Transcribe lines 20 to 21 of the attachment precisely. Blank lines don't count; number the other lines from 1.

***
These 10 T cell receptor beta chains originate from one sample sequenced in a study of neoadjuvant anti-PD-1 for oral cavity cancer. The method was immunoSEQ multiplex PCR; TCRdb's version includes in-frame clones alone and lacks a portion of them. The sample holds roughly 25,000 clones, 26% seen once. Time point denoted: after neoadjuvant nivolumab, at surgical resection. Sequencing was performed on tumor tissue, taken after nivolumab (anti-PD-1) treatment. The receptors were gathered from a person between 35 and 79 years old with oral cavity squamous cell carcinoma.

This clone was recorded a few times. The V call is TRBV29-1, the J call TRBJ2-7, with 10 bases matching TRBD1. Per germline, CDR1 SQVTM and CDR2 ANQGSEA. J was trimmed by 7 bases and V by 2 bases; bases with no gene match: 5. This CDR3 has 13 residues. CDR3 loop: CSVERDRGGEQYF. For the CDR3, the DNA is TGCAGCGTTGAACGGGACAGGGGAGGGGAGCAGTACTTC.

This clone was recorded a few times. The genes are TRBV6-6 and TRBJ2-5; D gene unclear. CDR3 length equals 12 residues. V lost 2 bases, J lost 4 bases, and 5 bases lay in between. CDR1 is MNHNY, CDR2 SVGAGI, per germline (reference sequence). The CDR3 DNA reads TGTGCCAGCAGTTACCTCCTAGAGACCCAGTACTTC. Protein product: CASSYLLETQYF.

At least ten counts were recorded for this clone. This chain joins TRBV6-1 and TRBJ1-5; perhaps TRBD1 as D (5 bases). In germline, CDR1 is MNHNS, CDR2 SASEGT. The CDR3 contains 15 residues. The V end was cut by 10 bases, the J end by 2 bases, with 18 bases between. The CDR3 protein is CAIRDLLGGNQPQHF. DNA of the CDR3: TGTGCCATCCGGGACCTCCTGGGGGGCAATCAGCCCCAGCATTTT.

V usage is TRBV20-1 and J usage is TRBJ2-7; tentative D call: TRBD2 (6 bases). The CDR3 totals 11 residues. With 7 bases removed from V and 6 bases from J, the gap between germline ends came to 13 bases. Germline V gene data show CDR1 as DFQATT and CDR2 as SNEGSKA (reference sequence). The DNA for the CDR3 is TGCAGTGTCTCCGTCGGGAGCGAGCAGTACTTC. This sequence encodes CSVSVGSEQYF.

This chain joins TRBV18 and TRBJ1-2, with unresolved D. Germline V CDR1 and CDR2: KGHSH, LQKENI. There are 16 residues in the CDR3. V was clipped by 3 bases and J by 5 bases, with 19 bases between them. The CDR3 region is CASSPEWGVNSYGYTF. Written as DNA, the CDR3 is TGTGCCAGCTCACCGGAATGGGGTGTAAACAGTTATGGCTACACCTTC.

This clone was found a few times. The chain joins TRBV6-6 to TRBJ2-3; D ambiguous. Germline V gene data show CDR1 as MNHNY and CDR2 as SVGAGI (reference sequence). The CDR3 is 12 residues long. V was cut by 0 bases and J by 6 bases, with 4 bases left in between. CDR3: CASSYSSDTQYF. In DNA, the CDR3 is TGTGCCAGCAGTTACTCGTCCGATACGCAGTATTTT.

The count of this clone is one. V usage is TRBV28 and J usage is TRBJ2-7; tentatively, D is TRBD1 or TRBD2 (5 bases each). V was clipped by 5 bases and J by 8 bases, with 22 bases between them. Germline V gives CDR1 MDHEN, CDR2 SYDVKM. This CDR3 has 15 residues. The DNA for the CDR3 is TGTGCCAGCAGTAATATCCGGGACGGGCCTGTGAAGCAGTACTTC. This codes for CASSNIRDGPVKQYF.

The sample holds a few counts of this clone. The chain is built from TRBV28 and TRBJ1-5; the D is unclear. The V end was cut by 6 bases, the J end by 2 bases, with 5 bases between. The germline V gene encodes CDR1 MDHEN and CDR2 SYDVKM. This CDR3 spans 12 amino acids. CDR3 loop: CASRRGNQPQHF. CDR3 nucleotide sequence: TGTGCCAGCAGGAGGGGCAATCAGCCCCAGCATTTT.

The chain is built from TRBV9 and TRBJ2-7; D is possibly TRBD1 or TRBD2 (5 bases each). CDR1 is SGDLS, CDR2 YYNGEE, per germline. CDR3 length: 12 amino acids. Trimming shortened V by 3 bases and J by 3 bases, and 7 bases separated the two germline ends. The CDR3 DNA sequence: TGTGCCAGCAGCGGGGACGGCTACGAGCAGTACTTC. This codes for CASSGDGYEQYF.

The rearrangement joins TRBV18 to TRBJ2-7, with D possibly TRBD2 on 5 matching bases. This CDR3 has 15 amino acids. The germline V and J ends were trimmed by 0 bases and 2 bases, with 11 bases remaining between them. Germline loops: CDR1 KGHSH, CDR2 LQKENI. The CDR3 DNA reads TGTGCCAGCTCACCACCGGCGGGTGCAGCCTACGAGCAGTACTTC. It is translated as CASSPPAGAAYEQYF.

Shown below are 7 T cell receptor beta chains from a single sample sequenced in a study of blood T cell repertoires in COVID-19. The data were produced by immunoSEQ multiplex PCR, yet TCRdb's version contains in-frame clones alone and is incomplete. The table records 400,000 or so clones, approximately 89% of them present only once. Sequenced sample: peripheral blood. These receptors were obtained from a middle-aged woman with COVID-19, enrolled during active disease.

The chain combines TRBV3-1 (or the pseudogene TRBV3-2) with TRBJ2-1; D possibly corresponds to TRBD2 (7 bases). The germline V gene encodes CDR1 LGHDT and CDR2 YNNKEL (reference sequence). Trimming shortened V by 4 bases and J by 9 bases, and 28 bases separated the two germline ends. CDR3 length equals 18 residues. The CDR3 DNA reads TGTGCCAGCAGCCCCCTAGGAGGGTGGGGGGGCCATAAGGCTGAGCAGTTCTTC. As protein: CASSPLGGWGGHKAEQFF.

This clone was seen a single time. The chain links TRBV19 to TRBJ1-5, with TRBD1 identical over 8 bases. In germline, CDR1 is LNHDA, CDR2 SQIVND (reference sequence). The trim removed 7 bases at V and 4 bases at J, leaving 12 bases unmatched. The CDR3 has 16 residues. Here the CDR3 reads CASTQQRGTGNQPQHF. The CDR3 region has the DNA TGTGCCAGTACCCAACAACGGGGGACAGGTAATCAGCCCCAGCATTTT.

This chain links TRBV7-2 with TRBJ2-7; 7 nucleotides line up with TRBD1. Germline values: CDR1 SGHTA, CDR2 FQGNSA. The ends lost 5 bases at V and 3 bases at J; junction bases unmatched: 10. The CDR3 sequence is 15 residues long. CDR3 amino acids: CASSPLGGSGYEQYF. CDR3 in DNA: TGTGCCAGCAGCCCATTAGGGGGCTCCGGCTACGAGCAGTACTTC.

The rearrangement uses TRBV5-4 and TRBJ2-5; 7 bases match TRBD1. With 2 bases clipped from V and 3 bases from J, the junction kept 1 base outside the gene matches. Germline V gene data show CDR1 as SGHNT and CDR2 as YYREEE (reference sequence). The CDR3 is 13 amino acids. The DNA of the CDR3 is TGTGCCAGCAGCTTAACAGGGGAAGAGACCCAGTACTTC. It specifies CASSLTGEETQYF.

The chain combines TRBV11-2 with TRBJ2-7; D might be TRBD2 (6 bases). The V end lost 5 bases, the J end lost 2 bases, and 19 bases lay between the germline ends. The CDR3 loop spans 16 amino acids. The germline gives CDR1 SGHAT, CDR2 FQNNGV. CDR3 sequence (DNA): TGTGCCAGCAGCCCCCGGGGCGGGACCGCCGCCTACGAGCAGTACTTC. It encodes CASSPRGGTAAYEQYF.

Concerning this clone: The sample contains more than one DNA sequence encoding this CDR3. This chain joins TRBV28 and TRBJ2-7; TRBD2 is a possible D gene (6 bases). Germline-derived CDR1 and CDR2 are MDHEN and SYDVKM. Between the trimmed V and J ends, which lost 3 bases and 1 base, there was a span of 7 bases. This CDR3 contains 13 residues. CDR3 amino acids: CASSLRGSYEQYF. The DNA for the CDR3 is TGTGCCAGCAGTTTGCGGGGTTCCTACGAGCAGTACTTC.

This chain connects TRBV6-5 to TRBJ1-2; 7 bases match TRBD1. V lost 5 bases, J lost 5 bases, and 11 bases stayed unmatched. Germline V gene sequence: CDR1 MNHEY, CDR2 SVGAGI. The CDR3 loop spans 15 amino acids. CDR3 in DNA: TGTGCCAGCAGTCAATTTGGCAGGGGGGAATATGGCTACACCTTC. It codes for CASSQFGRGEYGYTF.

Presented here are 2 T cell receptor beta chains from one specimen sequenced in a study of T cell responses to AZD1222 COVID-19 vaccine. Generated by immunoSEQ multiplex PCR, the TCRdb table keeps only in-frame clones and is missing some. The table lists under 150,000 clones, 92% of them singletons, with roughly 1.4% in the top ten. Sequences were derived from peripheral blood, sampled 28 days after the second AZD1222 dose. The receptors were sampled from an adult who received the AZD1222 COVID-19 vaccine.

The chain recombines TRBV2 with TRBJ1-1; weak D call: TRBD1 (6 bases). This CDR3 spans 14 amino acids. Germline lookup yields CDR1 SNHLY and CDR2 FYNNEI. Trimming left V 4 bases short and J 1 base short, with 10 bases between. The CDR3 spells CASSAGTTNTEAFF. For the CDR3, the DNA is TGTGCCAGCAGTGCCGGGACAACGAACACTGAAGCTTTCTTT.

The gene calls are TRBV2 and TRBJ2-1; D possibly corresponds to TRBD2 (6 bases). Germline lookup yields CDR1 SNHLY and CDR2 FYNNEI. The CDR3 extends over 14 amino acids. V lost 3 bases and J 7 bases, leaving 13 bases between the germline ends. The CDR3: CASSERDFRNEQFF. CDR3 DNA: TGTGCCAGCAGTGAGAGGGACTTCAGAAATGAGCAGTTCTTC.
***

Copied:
Presented here are 2 T cell receptor beta chains from one specimen sequenced in a study of T cell responses to AZD1222 COVID-19 vaccine. Generated by immunoSEQ multiplex PCR, the TCRdb table keeps only in-frame clones and is missing some. The table lists under 150,000 clones, 92% of them singletons, with roughly 1.4% in the top ten. Sequences were derived from peripheral blood, sampled 28 days after the second AZD1222 dose. The receptors were sampled from an adult who received the AZD1222 COVID-19 vaccine.

The chain recombines TRBV2 with TRBJ1-1; weak D call: TRBD1 (6 bases). This CDR3 spans 14 amino acids. Germline lookup yields CDR1 SNHLY and CDR2 FYNNEI. Trimming left V 4 bases short and J 1 base short, with 10 bases between. The CDR3 spells CASSAGTTNTEAFF. For the CDR3, the DNA is TGTGCCAGCAGTGCCGGGACAACGAACACTGAAGCTTTCTTT.